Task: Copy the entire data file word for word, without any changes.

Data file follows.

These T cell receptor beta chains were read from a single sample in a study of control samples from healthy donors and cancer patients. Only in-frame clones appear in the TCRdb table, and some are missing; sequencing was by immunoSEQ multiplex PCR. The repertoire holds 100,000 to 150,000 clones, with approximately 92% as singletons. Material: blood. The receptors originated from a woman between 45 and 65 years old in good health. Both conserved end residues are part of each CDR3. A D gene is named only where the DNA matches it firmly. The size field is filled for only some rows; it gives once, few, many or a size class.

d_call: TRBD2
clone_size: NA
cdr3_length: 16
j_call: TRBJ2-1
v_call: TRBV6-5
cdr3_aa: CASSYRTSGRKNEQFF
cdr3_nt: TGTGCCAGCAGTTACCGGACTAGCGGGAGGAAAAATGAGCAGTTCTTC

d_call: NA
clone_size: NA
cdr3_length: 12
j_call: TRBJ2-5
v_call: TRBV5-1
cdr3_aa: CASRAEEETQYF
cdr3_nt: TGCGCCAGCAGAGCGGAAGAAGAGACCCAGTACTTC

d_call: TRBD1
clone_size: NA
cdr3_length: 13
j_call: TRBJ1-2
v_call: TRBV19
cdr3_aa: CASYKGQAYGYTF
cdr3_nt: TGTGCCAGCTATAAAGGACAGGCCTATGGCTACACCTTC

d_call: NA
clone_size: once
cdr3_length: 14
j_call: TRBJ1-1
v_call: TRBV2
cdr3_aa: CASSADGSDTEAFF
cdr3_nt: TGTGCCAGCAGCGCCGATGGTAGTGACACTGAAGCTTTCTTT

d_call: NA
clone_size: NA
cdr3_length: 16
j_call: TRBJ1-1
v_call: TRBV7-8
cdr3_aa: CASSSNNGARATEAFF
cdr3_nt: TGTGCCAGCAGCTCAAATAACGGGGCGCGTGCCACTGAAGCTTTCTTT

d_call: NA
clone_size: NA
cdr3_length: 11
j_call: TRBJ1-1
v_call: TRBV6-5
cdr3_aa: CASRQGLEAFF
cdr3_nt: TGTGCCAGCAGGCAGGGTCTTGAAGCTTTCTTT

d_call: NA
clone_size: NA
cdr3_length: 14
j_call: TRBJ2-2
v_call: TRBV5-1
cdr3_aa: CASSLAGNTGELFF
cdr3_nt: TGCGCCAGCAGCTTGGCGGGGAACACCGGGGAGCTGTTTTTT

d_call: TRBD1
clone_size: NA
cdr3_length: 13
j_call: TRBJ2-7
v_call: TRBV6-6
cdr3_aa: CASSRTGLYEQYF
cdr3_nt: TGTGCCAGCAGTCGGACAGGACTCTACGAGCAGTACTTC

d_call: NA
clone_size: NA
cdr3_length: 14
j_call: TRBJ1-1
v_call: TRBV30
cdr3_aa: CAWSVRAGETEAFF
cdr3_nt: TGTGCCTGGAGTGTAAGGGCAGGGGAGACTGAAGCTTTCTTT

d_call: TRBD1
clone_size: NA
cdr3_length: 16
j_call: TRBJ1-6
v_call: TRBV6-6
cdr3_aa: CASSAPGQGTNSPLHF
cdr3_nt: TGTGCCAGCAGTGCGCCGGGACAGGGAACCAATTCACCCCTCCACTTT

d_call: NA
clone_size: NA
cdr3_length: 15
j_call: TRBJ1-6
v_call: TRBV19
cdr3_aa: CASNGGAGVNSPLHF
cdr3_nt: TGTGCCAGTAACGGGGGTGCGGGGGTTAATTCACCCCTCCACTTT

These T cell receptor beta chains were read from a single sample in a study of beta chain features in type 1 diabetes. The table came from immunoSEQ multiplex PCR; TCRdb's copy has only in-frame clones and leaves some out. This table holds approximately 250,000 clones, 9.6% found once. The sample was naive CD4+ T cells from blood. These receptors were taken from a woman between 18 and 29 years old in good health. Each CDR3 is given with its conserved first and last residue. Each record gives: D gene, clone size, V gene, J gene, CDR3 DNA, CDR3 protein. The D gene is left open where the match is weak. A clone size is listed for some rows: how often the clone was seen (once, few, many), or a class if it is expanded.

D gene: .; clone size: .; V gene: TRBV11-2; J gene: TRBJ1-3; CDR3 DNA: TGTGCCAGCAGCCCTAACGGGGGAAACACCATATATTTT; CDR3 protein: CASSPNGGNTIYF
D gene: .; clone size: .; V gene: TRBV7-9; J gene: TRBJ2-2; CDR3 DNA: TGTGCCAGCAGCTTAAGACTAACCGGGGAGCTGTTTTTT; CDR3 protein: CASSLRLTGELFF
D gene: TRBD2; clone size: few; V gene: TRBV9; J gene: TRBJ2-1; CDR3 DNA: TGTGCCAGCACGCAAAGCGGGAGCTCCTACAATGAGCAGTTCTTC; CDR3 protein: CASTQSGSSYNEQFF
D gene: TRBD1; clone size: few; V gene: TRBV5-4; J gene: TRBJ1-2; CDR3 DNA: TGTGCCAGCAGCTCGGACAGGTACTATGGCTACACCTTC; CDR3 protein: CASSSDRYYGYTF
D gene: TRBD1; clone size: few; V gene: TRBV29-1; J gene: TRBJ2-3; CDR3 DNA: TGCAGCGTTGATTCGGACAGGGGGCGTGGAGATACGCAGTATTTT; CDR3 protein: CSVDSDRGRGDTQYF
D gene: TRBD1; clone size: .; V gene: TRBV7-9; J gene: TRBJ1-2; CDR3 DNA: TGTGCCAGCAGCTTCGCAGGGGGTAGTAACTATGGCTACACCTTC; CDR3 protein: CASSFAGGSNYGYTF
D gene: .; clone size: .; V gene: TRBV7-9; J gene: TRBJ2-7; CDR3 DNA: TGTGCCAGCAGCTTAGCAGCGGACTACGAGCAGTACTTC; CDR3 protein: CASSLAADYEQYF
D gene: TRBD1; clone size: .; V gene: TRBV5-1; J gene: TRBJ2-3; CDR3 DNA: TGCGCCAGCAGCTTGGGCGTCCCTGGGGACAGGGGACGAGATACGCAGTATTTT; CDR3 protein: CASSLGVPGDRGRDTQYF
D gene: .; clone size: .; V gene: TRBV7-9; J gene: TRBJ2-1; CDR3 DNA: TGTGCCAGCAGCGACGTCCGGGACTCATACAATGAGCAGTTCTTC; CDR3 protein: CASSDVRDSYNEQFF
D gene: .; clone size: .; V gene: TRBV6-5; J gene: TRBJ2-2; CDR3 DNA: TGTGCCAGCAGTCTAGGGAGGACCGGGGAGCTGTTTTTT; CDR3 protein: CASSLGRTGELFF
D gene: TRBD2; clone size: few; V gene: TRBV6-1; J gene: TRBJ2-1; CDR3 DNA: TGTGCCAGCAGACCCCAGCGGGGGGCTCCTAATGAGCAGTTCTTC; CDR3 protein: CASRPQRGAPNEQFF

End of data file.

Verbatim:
These T cell receptor beta chains were read from a single sample in a study of control samples from healthy donors and cancer patients. Only in-frame clones appear in the TCRdb table, and some are missing; sequencing was by immunoSEQ multiplex PCR. The repertoire holds 100,000 to 150,000 clones, with approximately 92% as singletons. Material: blood. The receptors originated from a woman between 45 and 65 years old in good health. Both conserved end residues are part of each CDR3. A D gene is named only where the DNA matches it firmly. The size field is filled for only some rows; it gives once, few, many or a size class.

d_call: TRBD2
clone_size: NA
cdr3_length: 16
j_call: TRBJ2-1
v_call: TRBV6-5
cdr3_aa: CASSYRTSGRKNEQFF
cdr3_nt: TGTGCCAGCAGTTACCGGACTAGCGGGAGGAAAAATGAGCAGTTCTTC

d_call: NA
clone_size: NA
cdr3_length: 12
j_call: TRBJ2-5
v_call: TRBV5-1
cdr3_aa: CASRAEEETQYF
cdr3_nt: TGCGCCAGCAGAGCGGAAGAAGAGACCCAGTACTTC

d_call: TRBD1
clone_size: NA
cdr3_length: 13
j_call: TRBJ1-2
v_call: TRBV19
cdr3_aa: CASYKGQAYGYTF
cdr3_nt: TGTGCCAGCTATAAAGGACAGGCCTATGGCTACACCTTC

d_call: NA
clone_size: once
cdr3_length: 14
j_call: TRBJ1-1
v_call: TRBV2
cdr3_aa: CASSADGSDTEAFF
cdr3_nt: TGTGCCAGCAGCGCCGATGGTAGTGACACTGAAGCTTTCTTT

d_call: NA
clone_size: NA
cdr3_length: 16
j_call: TRBJ1-1
v_call: TRBV7-8
cdr3_aa: CASSSNNGARATEAFF
cdr3_nt: TGTGCCAGCAGCTCAAATAACGGGGCGCGTGCCACTGAAGCTTTCTTT

d_call: NA
clone_size: NA
cdr3_length: 11
j_call: TRBJ1-1
v_call: TRBV6-5
cdr3_aa: CASRQGLEAFF
cdr3_nt: TGTGCCAGCAGGCAGGGTCTTGAAGCTTTCTTT

d_call: NA
clone_size: NA
cdr3_length: 14
j_call: TRBJ2-2
v_call: TRBV5-1
cdr3_aa: CASSLAGNTGELFF
cdr3_nt: TGCGCCAGCAGCTTGGCGGGGAACACCGGGGAGCTGTTTTTT

d_call: TRBD1
clone_size: NA
cdr3_length: 13
j_call: TRBJ2-7
v_call: TRBV6-6
cdr3_aa: CASSRTGLYEQYF
cdr3_nt: TGTGCCAGCAGTCGGACAGGACTCTACGAGCAGTACTTC

d_call: NA
clone_size: NA
cdr3_length: 14
j_call: TRBJ1-1
v_call: TRBV30
cdr3_aa: CAWSVRAGETEAFF
cdr3_nt: TGTGCCTGGAGTGTAAGGGCAGGGGAGACTGAAGCTTTCTTT

d_call: TRBD1
clone_size: NA
cdr3_length: 16
j_call: TRBJ1-6
v_call: TRBV6-6
cdr3_aa: CASSAPGQGTNSPLHF
cdr3_nt: TGTGCCAGCAGTGCGCCGGGACAGGGAACCAATTCACCCCTCCACTTT

d_call: NA
clone_size: NA
cdr3_length: 15
j_call: TRBJ1-6
v_call: TRBV19
cdr3_aa: CASNGGAGVNSPLHF
cdr3_nt: TGTGCCAGTAACGGGGGTGCGGGGGTTAATTCACCCCTCCACTTT

These T cell receptor beta chains were read from a single sample in a study of beta chain features in type 1 diabetes. The table came from immunoSEQ multiplex PCR; TCRdb's copy has only in-frame clones and leaves some out. This table holds approximately 250,000 clones, 9.6% found once. The sample was naive CD4+ T cells from blood. These receptors were taken from a woman between 18 and 29 years old in good health. Each CDR3 is given with its conserved first and last residue. Each record gives: D gene, clone size, V gene, J gene, CDR3 DNA, CDR3 protein. The D gene is left open where the match is weak. A clone size is listed for some rows: how often the clone was seen (once, few, many), or a class if it is expanded.

D gene: .; clone size: .; V gene: TRBV11-2; J gene: TRBJ1-3; CDR3 DNA: TGTGCCAGCAGCCCTAACGGGGGAAACACCATATATTTT; CDR3 protein: CASSPNGGNTIYF
D gene: .; clone size: .; V gene: TRBV7-9; J gene: TRBJ2-2; CDR3 DNA: TGTGCCAGCAGCTTAAGACTAACCGGGGAGCTGTTTTTT; CDR3 protein: CASSLRLTGELFF
D gene: TRBD2; clone size: few; V gene: TRBV9; J gene: TRBJ2-1; CDR3 DNA: TGTGCCAGCACGCAAAGCGGGAGCTCCTACAATGAGCAGTTCTTC; CDR3 protein: CASTQSGSSYNEQFF
D gene: TRBD1; clone size: few; V gene: TRBV5-4; J gene: TRBJ1-2; CDR3 DNA: TGTGCCAGCAGCTCGGACAGGTACTATGGCTACACCTTC; CDR3 protein: CASSSDRYYGYTF
D gene: TRBD1; clone size: few; V gene: TRBV29-1; J gene: TRBJ2-3; CDR3 DNA: TGCAGCGTTGATTCGGACAGGGGGCGTGGAGATACGCAGTATTTT; CDR3 protein: CSVDSDRGRGDTQYF
D gene: TRBD1; clone size: .; V gene: TRBV7-9; J gene: TRBJ1-2; CDR3 DNA: TGTGCCAGCAGCTTCGCAGGGGGTAGTAACTATGGCTACACCTTC; CDR3 protein: CASSFAGGSNYGYTF
D gene: .; clone size: .; V gene: TRBV7-9; J gene: TRBJ2-7; CDR3 DNA: TGTGCCAGCAGCTTAGCAGCGGACTACGAGCAGTACTTC; CDR3 protein: CASSLAADYEQYF
D gene: TRBD1; clone size: .; V gene: TRBV5-1; J gene: TRBJ2-3; CDR3 DNA: TGCGCCAGCAGCTTGGGCGTCCCTGGGGACAGGGGACGAGATACGCAGTATTTT; CDR3 protein: CASSLGVPGDRGRDTQYF
D gene: .; clone size: .; V gene: TRBV7-9; J gene: TRBJ2-1; CDR3 DNA: TGTGCCAGCAGCGACGTCCGGGACTCATACAATGAGCAGTTCTTC; CDR3 protein: CASSDVRDSYNEQFF
D gene: .; clone size: .; V gene: TRBV6-5; J gene: TRBJ2-2; CDR3 DNA: TGTGCCAGCAGTCTAGGGAGGACCGGGGAGCTGTTTTTT; CDR3 protein: CASSLGRTGELFF
D gene: TRBD2; clone size: few; V gene: TRBV6-1; J gene: TRBJ2-1; CDR3 DNA: TGTGCCAGCAGACCCCAGCGGGGGGCTCCTAATGAGCAGTTCTTC; CDR3 protein: CASRPQRGAPNEQFF